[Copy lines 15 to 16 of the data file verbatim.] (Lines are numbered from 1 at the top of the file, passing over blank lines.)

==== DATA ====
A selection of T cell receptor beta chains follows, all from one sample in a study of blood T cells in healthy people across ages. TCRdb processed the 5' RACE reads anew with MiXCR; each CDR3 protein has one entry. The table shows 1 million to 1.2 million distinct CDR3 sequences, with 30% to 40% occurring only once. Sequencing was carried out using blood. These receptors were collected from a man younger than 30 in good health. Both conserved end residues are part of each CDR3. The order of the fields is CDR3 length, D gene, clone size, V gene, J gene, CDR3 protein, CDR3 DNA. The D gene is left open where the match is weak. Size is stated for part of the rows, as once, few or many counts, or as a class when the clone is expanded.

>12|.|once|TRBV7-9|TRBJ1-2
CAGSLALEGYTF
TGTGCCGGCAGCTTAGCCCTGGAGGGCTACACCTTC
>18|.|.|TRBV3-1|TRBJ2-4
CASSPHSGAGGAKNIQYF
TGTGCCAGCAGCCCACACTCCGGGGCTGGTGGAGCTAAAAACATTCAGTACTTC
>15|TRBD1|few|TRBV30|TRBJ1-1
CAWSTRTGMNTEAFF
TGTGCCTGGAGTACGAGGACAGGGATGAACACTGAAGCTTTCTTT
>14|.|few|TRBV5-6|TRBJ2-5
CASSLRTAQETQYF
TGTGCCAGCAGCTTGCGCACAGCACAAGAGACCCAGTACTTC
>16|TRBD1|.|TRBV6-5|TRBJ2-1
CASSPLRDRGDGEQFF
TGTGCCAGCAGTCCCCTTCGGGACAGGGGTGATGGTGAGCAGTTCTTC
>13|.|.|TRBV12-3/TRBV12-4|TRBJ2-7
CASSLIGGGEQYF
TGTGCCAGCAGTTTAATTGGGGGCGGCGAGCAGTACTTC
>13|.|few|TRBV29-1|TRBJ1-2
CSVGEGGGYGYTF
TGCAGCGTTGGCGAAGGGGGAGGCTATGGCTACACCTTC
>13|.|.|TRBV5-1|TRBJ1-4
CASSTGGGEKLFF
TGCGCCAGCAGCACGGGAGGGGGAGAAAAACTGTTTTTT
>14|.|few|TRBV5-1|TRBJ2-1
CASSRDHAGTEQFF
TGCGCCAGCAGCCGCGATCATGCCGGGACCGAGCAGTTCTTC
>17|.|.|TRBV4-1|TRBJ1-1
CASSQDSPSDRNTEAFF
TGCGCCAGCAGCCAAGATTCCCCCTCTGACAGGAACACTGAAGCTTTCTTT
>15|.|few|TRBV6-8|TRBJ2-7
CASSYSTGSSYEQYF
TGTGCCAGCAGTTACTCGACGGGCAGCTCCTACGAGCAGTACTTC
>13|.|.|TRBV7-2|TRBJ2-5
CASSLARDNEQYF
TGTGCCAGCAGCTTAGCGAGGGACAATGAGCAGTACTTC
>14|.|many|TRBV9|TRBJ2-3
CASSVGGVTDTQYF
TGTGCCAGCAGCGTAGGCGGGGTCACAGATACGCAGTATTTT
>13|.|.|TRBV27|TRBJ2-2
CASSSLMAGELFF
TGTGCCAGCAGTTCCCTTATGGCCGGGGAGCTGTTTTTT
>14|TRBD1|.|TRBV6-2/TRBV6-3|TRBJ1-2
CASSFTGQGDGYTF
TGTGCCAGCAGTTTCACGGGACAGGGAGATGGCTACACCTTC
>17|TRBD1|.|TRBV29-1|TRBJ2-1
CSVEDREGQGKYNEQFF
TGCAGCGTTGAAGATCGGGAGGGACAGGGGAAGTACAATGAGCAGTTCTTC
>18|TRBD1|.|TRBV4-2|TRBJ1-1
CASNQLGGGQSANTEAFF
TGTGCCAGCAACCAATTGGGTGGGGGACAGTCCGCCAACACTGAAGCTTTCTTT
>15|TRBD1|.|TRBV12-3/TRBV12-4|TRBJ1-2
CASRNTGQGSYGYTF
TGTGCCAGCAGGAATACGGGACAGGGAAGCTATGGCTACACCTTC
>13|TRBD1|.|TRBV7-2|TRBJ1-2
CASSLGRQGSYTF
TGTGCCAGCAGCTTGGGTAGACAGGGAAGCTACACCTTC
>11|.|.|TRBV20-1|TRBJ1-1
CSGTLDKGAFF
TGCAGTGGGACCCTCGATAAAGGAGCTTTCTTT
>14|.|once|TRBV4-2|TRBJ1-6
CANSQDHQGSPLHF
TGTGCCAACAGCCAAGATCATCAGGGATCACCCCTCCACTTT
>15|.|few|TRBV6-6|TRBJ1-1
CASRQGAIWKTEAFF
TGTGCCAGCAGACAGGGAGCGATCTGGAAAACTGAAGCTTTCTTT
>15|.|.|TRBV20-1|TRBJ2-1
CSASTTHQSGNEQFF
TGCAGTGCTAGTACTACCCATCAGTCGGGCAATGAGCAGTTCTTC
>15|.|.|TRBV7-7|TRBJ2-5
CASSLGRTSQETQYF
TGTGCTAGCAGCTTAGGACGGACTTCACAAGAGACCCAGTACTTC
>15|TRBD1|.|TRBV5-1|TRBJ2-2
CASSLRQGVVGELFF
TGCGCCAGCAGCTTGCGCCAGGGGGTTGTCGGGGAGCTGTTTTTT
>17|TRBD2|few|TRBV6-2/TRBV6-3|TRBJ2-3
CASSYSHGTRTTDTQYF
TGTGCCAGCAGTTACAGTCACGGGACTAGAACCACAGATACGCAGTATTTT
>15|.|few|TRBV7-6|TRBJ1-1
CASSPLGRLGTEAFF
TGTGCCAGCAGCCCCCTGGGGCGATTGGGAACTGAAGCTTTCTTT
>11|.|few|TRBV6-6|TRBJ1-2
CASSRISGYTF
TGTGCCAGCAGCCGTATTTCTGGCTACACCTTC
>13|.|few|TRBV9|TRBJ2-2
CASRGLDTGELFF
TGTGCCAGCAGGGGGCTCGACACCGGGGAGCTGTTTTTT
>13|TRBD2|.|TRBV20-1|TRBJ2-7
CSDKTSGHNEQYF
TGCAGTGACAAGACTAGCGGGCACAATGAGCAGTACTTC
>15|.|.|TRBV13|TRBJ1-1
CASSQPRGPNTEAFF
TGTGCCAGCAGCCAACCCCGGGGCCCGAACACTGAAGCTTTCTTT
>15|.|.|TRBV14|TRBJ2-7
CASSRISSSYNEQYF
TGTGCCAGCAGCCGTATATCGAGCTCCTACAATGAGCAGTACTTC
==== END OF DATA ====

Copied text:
CASSPLRDRGDGEQFF
TGTGCCAGCAGTCCCCTTCGGGACAGGGGTGATGGTGAGCAGTTCTTC